Personally, I don’t give a shit about her any more..  Especially since she hasn’t been an integral part of the story AT ALL.  The only reason that there is an emotional response is because she is a child and lost in the woods, which is more akin to emotional manipulation than actually good script writing.  I want Carol (the mother) to shut the fuck up because I’m tired of listening to her whine.  I’m tired of Rick and Shane bickering about it.  It’s not fresh any more..  Now it’s just dragging.

Due to the pacing of this particular issue in the show, the possible intensity and emotions and responses it could have created for the viewer are now gone.

Pacing is why I find Return of the King to be so fucking boring (I’m sure some people are getting the pitchforks and torches ready).  I understand that it is the conclusion and it is this big epic battle, but holy fuck!  Does the battle need to go on for so fucking long?  A short concise battle is epic and gets the blood pumping and the viewer excited.  Look at the fight scenes in Braveheart and Gladiator.  They achieve, in their quick and vicious fights, what Return of the King could not, because it dragged on.  Also the scene where Frodo and Sam are climbing Mt. Doom…  I understand that they are struggling and exhausted after an arduous and deadly journey, but pacing wise do I really need to watch them climb up a pebbly hill with several slow motion exhaustion filled moments of slipping down the mountain grasping one another for support for fifteen to twenty minutes?  No..  by the end I just wanted the mountain to blow up and melt everything in a view of fiery screaming death because it was boring.  The suspense and excitement of that scene was lost due to poor pacing.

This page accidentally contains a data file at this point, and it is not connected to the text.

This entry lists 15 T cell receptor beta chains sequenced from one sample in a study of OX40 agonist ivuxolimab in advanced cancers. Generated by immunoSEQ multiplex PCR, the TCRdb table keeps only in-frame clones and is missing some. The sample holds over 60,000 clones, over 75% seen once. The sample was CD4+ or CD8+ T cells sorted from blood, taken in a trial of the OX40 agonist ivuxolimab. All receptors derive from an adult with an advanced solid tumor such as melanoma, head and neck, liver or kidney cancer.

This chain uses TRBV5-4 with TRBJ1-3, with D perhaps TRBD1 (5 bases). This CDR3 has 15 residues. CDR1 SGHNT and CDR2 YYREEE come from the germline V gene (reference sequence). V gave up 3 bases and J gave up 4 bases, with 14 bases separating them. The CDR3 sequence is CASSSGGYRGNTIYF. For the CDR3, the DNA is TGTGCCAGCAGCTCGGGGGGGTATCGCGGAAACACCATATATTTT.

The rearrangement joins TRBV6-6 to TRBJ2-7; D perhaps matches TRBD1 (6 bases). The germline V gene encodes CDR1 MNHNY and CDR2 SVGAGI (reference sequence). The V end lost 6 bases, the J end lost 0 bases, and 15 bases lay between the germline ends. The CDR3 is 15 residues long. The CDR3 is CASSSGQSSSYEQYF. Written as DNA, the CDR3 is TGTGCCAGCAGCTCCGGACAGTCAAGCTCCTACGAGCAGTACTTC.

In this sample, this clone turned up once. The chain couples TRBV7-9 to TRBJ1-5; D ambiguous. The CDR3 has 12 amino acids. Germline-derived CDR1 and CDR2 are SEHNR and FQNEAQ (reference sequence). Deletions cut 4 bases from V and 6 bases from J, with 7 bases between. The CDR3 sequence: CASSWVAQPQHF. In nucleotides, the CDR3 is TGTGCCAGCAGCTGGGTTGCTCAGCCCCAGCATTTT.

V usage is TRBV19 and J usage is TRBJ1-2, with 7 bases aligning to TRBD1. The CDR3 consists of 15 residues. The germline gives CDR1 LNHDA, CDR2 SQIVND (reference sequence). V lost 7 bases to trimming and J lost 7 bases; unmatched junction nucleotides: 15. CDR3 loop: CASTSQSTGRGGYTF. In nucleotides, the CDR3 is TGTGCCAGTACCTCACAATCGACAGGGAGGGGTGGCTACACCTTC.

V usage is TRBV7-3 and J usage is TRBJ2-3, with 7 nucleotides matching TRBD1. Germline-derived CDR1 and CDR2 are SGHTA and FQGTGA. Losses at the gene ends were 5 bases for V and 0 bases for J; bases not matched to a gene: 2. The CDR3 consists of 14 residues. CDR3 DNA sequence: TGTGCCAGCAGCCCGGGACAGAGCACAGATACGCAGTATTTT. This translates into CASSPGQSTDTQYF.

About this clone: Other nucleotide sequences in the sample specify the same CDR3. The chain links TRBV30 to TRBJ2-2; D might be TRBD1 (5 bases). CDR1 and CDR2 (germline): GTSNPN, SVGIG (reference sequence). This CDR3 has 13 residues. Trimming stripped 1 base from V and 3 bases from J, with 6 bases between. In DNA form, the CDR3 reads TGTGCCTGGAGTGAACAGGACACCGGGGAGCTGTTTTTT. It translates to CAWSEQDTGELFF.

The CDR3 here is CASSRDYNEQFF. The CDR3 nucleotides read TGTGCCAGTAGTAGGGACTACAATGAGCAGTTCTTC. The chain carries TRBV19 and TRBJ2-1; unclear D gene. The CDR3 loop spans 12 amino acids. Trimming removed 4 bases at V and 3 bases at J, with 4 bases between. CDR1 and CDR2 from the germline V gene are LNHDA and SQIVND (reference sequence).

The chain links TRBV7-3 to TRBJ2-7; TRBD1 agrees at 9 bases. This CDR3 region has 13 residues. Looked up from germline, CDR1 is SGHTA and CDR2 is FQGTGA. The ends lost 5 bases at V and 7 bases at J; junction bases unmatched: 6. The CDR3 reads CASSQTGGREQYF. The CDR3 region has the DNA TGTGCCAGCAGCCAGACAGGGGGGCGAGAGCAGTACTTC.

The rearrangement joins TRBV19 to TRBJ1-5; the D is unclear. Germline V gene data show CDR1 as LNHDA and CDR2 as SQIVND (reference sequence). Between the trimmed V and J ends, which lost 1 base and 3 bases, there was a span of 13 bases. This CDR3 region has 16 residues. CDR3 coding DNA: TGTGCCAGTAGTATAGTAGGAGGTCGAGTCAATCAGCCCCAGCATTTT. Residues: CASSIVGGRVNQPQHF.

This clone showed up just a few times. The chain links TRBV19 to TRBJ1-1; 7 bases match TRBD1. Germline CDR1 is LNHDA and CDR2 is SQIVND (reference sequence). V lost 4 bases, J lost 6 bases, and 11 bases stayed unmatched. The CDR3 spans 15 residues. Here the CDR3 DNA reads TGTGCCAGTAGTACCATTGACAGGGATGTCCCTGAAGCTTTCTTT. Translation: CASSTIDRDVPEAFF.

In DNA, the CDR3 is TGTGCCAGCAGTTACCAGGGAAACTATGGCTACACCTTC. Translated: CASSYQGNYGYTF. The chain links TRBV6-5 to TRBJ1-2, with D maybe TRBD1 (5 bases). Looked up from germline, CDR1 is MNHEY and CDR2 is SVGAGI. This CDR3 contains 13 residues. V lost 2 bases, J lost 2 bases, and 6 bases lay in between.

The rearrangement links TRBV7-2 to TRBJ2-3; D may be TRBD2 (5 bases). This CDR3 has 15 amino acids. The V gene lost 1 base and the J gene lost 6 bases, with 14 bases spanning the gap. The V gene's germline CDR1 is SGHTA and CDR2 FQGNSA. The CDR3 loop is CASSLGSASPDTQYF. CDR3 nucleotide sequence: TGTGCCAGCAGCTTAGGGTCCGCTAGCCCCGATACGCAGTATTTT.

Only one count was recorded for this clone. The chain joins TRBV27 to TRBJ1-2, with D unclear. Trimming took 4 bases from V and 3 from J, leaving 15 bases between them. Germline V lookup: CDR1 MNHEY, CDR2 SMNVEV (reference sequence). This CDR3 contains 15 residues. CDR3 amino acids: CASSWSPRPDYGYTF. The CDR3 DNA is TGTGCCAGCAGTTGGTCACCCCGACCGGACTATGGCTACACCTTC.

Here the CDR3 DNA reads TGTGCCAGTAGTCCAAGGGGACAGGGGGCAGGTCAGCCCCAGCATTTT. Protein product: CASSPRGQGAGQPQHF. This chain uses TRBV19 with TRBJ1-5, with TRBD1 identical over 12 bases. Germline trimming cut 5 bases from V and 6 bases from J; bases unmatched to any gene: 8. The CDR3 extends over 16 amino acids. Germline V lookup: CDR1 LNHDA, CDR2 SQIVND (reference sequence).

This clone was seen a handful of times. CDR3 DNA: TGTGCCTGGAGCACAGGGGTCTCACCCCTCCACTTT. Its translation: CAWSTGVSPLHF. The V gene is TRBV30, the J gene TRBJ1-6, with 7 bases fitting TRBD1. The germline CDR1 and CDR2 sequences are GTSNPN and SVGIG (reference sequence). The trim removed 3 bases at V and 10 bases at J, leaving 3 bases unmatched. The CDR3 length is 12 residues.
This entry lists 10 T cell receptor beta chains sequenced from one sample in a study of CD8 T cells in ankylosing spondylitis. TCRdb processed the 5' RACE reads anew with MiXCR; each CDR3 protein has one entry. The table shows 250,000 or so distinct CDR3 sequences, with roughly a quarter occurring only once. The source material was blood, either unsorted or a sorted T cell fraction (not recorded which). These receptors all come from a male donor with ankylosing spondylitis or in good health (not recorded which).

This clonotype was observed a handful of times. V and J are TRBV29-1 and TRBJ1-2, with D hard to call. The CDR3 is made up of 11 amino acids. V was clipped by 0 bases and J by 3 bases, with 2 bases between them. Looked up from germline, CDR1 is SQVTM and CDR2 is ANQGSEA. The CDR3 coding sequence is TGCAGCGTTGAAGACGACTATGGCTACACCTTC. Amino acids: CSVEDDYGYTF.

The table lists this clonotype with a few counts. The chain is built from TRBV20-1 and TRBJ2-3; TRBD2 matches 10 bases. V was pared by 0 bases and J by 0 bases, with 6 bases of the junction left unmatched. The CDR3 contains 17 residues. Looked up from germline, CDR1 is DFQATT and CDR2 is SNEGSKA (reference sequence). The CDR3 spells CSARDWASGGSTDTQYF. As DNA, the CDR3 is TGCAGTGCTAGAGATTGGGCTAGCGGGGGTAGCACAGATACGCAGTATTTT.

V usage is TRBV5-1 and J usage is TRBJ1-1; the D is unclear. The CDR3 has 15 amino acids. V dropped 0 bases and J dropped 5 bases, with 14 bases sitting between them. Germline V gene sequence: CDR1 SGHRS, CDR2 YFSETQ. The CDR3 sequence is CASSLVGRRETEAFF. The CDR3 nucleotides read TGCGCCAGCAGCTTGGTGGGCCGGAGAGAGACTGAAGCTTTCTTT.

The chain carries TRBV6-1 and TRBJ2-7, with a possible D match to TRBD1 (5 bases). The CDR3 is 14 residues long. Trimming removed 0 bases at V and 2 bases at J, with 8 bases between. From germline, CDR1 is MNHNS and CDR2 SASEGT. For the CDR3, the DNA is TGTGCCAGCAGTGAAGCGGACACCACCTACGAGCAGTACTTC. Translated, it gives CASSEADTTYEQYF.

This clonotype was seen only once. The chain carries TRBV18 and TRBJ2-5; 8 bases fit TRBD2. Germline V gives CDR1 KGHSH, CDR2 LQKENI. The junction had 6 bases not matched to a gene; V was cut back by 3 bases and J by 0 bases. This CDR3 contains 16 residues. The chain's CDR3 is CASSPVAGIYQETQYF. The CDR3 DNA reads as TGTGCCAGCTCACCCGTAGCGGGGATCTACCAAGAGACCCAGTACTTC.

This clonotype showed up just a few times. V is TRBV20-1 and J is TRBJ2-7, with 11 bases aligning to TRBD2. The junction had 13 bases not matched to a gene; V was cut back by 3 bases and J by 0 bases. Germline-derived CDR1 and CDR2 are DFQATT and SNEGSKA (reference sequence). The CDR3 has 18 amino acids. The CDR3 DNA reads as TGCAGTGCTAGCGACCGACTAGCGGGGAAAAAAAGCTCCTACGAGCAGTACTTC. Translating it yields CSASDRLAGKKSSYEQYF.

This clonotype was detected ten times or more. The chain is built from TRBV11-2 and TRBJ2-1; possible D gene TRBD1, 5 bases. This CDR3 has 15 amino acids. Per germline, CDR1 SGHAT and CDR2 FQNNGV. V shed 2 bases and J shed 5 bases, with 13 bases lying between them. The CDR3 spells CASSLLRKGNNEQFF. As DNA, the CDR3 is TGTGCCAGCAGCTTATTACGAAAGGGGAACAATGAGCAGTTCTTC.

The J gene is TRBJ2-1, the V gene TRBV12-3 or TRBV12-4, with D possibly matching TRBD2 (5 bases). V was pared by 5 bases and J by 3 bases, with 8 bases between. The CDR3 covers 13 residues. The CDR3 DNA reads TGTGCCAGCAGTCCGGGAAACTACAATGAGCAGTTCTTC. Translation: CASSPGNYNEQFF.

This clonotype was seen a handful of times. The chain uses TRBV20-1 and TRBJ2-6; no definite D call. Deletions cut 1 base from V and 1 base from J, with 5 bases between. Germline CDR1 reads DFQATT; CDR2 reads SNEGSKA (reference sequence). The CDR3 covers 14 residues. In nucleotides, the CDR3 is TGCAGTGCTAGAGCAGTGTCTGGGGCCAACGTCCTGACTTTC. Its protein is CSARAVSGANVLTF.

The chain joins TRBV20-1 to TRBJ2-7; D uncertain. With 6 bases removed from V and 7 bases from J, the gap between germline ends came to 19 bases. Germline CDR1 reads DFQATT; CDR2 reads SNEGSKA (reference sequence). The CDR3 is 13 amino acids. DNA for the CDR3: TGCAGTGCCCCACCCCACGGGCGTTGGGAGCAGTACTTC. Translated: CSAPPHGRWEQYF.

What Does this have to do with role-playing?

Everything.  Pacing and the ability to know how and went to spring an attack or reveal a important plot point is integral and essential.  Too many times in games I’ve played in and ran games where the pacing has been shot due to poor execution.  A GM describes their horrendous creature in loving detail, a bit too much actually.  Now your bored of the creature.  The springing of a trap is literally, “roll your perception check” which does not set the stage for excitement at all.

James Raggi offers advice for how to handle situations in weird fantasy.  Give total disregard for the rules in lieu for the ability to surprise, astonish, scare, and totally fuck your players up.  Now while I have some disagreements with doing that ALL the time (there are saves for a reason, giving the ability for your character to overcome seemingly impossible obstacles, etc) having a surprise round where the characters didn’t get to roll will set the pace of a combat encounter.  Boulders tumbling down the hillside towards the characters as evil nasty creatures come charging in really sets for an interesting and complicated situation rather than just deflated by constant rolling.   Obviously you can’t do this all the time, but every so often for the sake of pacing and an engaging encounter and story, it would work.